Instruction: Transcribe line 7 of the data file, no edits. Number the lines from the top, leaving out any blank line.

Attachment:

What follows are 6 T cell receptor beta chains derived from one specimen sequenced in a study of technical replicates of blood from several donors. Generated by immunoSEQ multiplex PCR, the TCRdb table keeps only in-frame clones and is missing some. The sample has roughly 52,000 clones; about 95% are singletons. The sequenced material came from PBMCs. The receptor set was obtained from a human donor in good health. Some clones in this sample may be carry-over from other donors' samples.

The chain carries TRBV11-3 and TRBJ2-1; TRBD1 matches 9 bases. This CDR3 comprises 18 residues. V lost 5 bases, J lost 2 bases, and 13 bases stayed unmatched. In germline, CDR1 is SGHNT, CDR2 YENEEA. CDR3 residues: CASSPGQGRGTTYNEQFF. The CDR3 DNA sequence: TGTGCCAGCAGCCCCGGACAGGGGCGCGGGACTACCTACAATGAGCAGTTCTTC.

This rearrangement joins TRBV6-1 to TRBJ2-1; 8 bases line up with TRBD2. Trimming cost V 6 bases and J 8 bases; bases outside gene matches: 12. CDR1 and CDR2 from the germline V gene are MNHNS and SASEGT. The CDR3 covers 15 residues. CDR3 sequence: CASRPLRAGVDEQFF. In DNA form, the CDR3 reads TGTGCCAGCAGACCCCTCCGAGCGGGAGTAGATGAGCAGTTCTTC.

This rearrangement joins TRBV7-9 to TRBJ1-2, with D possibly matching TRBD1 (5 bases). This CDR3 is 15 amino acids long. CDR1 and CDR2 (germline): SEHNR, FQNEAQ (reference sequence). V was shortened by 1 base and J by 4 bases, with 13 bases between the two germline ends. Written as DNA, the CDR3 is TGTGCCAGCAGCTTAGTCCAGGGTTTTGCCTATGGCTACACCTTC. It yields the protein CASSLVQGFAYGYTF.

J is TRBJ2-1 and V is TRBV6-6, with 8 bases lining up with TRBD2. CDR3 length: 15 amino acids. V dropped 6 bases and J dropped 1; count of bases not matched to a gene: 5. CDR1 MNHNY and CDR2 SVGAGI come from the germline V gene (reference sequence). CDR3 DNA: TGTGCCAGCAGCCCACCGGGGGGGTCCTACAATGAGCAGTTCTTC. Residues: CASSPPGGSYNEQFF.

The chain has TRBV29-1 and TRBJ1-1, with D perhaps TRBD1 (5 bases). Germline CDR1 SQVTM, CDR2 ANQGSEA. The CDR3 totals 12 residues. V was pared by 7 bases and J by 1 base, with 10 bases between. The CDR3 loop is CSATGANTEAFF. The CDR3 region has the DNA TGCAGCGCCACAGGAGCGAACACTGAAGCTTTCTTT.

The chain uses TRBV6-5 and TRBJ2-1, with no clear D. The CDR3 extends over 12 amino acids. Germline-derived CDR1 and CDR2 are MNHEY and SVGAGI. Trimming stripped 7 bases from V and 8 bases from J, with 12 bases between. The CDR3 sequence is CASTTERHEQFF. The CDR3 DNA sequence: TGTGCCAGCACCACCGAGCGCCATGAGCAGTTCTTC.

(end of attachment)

The chain uses TRBV6-5 and TRBJ2-1, with no clear D. The CDR3 extends over 12 amino acids. Germline-derived CDR1 and CDR2 are MNHEY and SVGAGI. Trimming stripped 7 bases from V and 8 bases from J, with 12 bases between. The CDR3 sequence is CASTTERHEQFF. The CDR3 DNA sequence: TGTGCCAGCACCACCGAGCGCCATGAGCAGTTCTTC.